Mum of the Year

Mum of the Year nominee Siphatisiwe Moyo pictured at the Garden of Remembrance in Salthill.

Mum of the Year nominee lives in an asylum seekers’ hostel in Salthill

Being a mother is tough; you have to be strict, but you also have to make sure your kids know you love them, according to Mum of the Year Awards nominee Siphathisiwe Moyo.

A native of Zimbabwe, and now living in a hostel in Salthill, Siphathisiwe has been through a lot since she moved to Ireland in 2008.

Separated from her kids for three years while she waited for them to join her, Siphathisiwe spiralled into depression, unable to get up in the mornings to shower and spending her days crying, missing her three children.

But she found her strength and fought to get her children by her side: “It was tough. The fight I had was not a physical fight. I had no opponent. My fight was more like fighting a shadow because I was fighting to stay strong,” she says.

“I knew that they would follow me to Ireland, but I felt hopeless. I was depressed. I was crying all the time. But I had to fight that fight.”

Siphathisiwe’s life in Ireland has been a constant struggle but she has never given up hope for her or her three children, 17-year-old Victoria, 14-year-old Emmanuel and four-year-old Alexander.

And her efforts have certainly not gone unappreciated: months ago, Victoria nominated her loving mother for the Woman’s Way and Lidl Mum of the Year Award and was thrilled when she got the call saying her nomination was successful.

“I couldn’t believe it. She is such a fun girl to have. She came home and told me that months ago she had entered a competition online and forgotten about it,” Siphathisiwe explains.

“I just couldn’t believe it – especially coming from her. As a mother I can be tough, but it was nice to know she appreciates me.”

If Siphathisiwe wins the Mum of the Year Award, she will receive a €5,000 voucher courtesy of Lidl, among other luxury goodies and discounts.

“We joked about it but I told Victoria that even if we did win that, we don’t have a home to put all of those groceries,” she says, referring to the hostel in which she and her children are living.

“And she said maybe our papers will come through and we will have a house by then.”

Siphathisiwe is currently living on €19 a week and €9 for each child. Meals are provided in the hostel and residents are not allowed to cook their own food. Siphathisiwe, unfortunately, is allergic to some foods, such as red meat, which brings her out in a rash.

“So I decided, how am I supposed to survive here? But you can’t expect them to do everything right. So I bought a rice cooker and I cook meals in my room. I can’t keep fighting with them. And I don’t want to have to fight for food. I don’t want that.”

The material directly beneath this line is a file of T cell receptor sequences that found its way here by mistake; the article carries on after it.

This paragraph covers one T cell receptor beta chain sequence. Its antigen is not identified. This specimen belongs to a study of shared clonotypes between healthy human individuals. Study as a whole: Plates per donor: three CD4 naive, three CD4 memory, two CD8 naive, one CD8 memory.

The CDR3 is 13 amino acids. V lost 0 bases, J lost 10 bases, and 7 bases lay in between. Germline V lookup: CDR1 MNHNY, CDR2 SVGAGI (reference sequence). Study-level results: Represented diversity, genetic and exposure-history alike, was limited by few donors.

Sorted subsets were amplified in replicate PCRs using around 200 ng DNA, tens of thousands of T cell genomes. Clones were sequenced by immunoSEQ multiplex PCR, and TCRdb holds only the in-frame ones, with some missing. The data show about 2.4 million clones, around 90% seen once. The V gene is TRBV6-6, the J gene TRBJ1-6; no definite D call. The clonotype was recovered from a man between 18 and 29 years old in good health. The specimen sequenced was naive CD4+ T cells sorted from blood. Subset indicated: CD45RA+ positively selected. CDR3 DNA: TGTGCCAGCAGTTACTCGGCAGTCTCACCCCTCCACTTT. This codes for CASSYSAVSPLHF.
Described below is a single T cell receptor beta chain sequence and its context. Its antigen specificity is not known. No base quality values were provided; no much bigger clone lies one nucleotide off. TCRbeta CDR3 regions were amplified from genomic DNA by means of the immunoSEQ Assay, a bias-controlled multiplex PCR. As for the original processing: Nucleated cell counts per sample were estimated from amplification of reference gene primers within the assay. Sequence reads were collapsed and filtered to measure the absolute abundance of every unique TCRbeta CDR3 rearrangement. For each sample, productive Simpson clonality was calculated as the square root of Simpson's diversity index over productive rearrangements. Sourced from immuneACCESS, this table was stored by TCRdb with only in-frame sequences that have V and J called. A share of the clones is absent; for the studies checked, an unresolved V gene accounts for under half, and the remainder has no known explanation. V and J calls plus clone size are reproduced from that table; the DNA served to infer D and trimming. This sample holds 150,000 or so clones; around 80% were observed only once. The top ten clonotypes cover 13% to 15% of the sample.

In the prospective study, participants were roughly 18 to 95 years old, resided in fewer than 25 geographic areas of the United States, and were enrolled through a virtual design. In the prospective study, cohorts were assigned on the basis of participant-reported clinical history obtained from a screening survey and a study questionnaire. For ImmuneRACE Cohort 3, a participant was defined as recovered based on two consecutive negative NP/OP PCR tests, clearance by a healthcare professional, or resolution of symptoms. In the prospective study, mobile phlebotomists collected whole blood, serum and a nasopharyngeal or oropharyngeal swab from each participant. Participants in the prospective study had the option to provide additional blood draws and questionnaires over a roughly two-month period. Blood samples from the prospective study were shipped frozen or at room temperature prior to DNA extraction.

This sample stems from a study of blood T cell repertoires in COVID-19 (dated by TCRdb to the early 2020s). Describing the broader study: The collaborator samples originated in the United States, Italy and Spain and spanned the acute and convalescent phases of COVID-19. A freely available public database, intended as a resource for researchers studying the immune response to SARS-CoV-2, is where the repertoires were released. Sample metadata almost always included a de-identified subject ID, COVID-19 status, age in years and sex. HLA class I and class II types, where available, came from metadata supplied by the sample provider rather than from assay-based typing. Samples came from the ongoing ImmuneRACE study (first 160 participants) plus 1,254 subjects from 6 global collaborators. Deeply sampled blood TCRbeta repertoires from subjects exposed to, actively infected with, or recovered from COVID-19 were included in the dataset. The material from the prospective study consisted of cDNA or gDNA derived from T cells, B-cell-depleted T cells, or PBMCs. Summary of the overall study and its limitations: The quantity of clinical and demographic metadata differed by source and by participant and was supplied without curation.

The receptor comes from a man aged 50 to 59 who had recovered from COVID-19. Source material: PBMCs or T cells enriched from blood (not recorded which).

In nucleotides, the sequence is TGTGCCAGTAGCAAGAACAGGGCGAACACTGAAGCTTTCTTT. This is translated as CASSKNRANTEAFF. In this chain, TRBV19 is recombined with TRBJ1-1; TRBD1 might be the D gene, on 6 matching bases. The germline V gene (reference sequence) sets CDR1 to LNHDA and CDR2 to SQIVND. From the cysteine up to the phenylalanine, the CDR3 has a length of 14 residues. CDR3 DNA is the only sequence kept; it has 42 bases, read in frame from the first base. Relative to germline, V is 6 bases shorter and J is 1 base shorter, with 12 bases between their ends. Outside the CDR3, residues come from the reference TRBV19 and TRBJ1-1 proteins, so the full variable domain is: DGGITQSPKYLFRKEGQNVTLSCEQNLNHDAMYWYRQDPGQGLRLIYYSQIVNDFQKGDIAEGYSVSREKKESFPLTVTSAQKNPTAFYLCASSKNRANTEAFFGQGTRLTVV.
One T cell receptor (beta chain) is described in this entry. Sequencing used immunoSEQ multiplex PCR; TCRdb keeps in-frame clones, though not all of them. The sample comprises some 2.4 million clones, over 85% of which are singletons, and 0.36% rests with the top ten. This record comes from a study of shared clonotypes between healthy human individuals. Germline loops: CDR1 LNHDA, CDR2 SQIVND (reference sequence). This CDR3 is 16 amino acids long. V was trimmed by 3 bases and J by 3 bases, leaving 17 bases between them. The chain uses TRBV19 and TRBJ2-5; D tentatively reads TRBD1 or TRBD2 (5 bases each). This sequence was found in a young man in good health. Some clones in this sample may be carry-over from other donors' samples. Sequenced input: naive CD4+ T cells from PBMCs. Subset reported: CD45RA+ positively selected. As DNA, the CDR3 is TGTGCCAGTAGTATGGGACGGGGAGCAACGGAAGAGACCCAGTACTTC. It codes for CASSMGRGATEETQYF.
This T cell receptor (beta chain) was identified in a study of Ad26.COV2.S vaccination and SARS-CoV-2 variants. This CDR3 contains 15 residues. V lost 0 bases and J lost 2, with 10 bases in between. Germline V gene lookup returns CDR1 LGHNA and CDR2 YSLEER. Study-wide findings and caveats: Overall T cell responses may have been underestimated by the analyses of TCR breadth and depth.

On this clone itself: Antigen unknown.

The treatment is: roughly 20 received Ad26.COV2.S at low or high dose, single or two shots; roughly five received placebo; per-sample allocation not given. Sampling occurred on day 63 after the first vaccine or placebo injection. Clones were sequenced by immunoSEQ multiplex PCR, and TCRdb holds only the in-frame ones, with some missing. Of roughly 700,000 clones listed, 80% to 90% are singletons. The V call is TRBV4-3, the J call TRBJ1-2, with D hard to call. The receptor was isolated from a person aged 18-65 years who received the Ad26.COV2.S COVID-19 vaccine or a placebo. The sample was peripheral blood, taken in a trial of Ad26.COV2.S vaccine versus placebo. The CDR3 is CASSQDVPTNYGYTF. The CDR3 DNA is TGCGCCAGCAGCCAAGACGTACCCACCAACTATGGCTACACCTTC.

Living is difficult. The family is cramped and there is nothing for teenagers to do – they can’t afford to join a club and play soccer regularly, and they can’t get summer jobs to keep them busy for the three months of holidays, because they are asylum seekers.

But the title of Mum of the Year is certainly one that would be well-deserved by Siphathisiwe who, despite the difficulties, has found a way to ensure that their lives in Galway are as good as possible.

Over the years, she has become a strong, passionate mother who will do anything for her children; “You have to fight like a lion to protect your children. I let them know all the time that I love them,” she says.

“Teenagers can be tough. They’re finding themselves and they’re out doing all kinds of naughty things. And I can be tough on them – I’m not their friend. I’m their mother. We can joke and be friends, but I am trying to teach them to be good people in life so I have to put the foot down sometimes.

“But I try my best to make sure that no matter how tough I am, I love them. Life is very precious and we don’t know when it will end. So tomorrow if I was to wake up dead, at least my children will know that their mother loved them.”

Siphathesiwe’s determination and positivity has paid off over and over again. Last year, she was named African Woman of the Year. She was sitting the Leaving Certificate at the time and was “over the moon” when she found out she had been nominated – even more so when she won the title because of all the volunteering and community work she does.

“But all the work I do, I don’t do for credit. I do it because I love to help people. Even if I make one person happy, I’m happy. I do it because it makes me feel good.”

Siphathesiwe has big plans for the future. Having just finished a community development course in NUI Galway, her plan is to go on and get a degree. Her main interests are the study of human rights, and she is determined to get a qualification that she feels will give her something to stand on so that her voice can be heard.

Even though life has been incredibly tough, Siphathesiwe refuses to give up on her goals and dreams, inspiring her daughter Victoria to put her forward for this special recognition.

Siphathesiwe and fourteen other finalists will attend a gala luncheon in The Intercontinental, Dublin on July 6th, where five regional winners will be chosen and one mother will be crowned Woman’s Way & Lidl Mum of the Year.

Siphathesiwe Moyo will never stop fighting for her children, and whether she wins the official title or not, she will always be Mum of the Year to her own children.

Mum of the Year2

Originally published in the Connacht Tribune in June 2015

Written by Jessica Thompson